This morning the Supreme Court heard the first of what will be three days of oral argument concerning Obamacare. Today’s argument dealt solely with the issue of whether the Court has jurisdiction to consider the case at this time because the penalty for failure to have minimum coverage is, in fact a tax, and under the Anti-Injunction Act, suits contesting taxes can only be brought after the tax has to be paid.
Based upon the questions from the Court, it appears that the Court will decide that it can hear the merits of the case now. There are two approaches the Court could take. First, they could find that the penalty is not a tax at all. Or, they could decide that even if it is a tax and subject to the Anti-Injunction Act, the federal government can waive that defense, as it has done, and thus the matter can proceed.
A few questions from the bench “caught my ear”, all of them occurring during the argument presented by the Solicitor General.
JUSTICE ALITO: General Verrilli, today you are arguing that the penalty is not a tax. Tomorrow you are going to be back and you will be arguing that the penalty is a tax.
Has the Court ever held that something that is a tax for purposes of the taxing power under the Constitution is not a tax under the Anti-Injunction Act?
GENERAL VERRILLI: No, Justice Alito… [See page 31]
In discussing the penalty for failure to have minimum coverage, the Solicitor General stated that if you are exempt from paying the penalty, then you are exempt from the minimum coverage provisions. That may seem obvious, but the section requiring minimum coverage lists certain groups of people who are exempt from that requirement. The section that enacts the penalty also lists certain groups who are exempt from the penalty, but, the groups exempted in these two sections are different. In other words, according to the Solicitor General, as long as you are exempt from the penalty, you are not violating the law for failure to have minimum coverage.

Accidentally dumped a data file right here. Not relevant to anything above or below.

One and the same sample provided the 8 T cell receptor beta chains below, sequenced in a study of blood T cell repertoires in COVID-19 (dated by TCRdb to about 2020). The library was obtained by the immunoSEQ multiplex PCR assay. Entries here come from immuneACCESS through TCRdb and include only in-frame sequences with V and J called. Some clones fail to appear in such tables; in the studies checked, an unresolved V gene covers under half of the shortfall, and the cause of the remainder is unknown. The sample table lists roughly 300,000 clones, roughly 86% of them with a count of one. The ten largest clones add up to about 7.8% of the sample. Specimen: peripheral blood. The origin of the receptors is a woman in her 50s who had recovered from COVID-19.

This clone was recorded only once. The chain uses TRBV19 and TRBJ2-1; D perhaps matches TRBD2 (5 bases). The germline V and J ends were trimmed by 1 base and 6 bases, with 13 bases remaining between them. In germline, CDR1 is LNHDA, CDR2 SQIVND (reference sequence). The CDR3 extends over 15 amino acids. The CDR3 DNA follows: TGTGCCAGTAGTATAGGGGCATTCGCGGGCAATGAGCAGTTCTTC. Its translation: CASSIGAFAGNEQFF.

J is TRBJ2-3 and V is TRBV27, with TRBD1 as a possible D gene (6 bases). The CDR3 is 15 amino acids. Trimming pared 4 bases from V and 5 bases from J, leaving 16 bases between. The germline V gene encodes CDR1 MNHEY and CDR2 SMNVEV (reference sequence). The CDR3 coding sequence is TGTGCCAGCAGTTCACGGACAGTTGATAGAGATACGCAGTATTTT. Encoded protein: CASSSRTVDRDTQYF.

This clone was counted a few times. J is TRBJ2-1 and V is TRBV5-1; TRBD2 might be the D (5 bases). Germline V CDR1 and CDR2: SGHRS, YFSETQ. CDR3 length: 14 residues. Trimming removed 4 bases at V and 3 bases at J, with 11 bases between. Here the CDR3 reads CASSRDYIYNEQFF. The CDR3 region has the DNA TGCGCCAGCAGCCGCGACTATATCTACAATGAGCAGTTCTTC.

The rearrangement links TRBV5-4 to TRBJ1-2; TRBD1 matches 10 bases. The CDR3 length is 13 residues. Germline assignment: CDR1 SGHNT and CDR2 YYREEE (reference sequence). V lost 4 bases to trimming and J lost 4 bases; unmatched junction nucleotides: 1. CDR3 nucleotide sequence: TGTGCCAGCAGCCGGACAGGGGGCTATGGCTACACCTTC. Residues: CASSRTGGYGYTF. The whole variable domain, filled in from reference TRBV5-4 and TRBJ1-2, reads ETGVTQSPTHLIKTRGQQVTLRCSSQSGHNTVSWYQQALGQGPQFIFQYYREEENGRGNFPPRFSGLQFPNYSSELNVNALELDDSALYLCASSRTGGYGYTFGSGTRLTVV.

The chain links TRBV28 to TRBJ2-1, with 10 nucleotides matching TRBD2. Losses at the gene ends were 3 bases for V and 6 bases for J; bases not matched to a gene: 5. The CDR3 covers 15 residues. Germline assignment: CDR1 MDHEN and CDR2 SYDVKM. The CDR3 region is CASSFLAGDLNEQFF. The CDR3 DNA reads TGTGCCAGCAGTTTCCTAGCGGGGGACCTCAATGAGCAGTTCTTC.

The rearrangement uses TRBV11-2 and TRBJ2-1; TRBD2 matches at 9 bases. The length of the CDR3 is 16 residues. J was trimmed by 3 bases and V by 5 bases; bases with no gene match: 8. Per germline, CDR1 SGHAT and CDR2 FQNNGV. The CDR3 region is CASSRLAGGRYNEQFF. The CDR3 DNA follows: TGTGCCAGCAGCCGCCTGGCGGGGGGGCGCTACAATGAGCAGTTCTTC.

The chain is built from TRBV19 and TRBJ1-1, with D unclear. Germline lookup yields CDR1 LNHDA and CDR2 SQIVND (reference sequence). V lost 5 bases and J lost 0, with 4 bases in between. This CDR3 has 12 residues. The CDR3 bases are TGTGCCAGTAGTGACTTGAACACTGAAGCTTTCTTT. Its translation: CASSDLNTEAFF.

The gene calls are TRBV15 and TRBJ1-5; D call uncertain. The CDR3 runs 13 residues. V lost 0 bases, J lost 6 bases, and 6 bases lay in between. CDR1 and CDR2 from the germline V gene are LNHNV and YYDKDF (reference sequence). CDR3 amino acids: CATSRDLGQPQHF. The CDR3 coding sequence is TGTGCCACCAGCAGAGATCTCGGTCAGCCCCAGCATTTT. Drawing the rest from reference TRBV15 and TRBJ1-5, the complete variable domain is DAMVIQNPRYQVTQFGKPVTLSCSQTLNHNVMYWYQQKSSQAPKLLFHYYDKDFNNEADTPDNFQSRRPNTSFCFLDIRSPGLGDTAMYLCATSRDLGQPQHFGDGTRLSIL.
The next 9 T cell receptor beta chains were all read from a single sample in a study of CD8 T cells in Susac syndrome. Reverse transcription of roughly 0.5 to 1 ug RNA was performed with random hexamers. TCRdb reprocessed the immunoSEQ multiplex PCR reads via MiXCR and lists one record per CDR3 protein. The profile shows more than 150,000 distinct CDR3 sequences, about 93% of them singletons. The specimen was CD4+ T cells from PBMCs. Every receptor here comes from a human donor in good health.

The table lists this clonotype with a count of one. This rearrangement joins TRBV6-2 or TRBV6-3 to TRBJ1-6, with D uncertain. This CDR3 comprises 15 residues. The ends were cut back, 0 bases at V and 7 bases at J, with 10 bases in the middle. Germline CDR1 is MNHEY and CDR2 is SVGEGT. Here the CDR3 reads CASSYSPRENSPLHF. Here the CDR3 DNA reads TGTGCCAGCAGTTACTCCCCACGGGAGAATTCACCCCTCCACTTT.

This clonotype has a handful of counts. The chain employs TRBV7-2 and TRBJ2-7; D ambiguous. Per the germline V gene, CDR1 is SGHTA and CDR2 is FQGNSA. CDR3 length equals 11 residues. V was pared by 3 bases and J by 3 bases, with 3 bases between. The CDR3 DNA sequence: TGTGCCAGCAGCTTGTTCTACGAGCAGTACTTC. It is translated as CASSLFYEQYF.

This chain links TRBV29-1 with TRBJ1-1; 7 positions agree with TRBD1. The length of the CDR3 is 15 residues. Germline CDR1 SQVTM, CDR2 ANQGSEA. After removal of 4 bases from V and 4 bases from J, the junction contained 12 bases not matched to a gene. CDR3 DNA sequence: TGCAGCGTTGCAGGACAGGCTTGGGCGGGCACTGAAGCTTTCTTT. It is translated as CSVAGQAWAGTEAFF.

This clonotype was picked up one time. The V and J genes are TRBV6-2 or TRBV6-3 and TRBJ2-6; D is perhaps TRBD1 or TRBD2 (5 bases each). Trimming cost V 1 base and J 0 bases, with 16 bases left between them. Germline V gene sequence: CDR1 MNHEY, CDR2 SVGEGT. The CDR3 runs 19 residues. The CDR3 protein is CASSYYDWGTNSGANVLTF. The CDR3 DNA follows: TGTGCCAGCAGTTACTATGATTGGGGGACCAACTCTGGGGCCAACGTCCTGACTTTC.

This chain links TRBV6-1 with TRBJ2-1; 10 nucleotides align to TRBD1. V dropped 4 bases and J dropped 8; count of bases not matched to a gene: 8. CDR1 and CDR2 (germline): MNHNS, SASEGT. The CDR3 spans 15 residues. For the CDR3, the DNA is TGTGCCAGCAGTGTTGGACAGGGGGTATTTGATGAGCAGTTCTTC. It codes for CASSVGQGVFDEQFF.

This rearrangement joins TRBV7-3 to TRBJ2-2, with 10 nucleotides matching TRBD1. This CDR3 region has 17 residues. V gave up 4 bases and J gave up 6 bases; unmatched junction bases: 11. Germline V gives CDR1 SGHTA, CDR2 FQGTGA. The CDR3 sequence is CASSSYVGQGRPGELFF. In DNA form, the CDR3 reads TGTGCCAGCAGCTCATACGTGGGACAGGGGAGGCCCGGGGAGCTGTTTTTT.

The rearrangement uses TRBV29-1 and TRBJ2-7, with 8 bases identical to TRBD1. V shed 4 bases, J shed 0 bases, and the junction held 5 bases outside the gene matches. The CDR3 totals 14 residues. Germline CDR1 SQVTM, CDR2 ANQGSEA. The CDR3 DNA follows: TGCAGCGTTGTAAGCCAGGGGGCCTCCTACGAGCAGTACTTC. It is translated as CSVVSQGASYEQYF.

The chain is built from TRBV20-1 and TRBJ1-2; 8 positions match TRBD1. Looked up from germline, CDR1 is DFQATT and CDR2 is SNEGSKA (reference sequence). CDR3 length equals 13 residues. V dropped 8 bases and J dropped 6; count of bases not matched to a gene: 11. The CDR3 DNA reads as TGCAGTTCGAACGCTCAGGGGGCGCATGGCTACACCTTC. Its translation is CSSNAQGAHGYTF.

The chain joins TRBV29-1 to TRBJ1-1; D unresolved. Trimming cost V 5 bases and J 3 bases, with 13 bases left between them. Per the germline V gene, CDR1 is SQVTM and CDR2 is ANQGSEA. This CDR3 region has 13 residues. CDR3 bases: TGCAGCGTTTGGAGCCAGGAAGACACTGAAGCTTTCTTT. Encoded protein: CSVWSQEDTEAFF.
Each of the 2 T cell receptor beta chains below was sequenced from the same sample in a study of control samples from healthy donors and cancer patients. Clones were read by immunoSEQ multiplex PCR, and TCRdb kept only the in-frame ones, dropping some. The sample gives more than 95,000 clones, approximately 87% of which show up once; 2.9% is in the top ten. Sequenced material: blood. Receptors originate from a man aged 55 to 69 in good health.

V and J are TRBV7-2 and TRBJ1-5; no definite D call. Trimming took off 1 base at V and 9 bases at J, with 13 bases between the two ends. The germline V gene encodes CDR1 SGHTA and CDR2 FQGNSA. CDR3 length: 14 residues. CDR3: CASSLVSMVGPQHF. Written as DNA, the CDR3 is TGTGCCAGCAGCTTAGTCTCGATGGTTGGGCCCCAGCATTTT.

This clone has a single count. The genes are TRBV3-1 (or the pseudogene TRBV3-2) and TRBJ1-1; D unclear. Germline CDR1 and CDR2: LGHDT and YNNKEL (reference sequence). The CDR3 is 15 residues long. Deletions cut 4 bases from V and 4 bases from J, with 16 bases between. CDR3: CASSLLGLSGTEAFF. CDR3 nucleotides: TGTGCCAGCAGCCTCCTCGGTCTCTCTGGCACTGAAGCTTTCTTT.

Justice Roberts then interrupted and said,
Suppose it makes it easy for the government to drop the other shoe in the future, right? You have been under the law subject to this mandate all along. You have been exempt from the penalty, so all they have to do is take away the penalty. [See page 48]
But, the morning’s moment of levity was brought to us by Justice Bryer. The Solicitor General would occasionally refer to the penalty as a tax. So Justice Bryer interrupted and asked,
Why do you keep saying tax?
To which the Solicitor General responded,
If they pay the tax penalty, they’re in compliance with the law. [See page 49]
I am certainly not being critical of the Solicitor General here. Anyone who can stand up before the Supreme Court has nothing but my deepest admiration.
If anyone is interested, you can go here and get a link to all of the Briefs filed in the Supreme Court on this Anti- Injunction Act issue.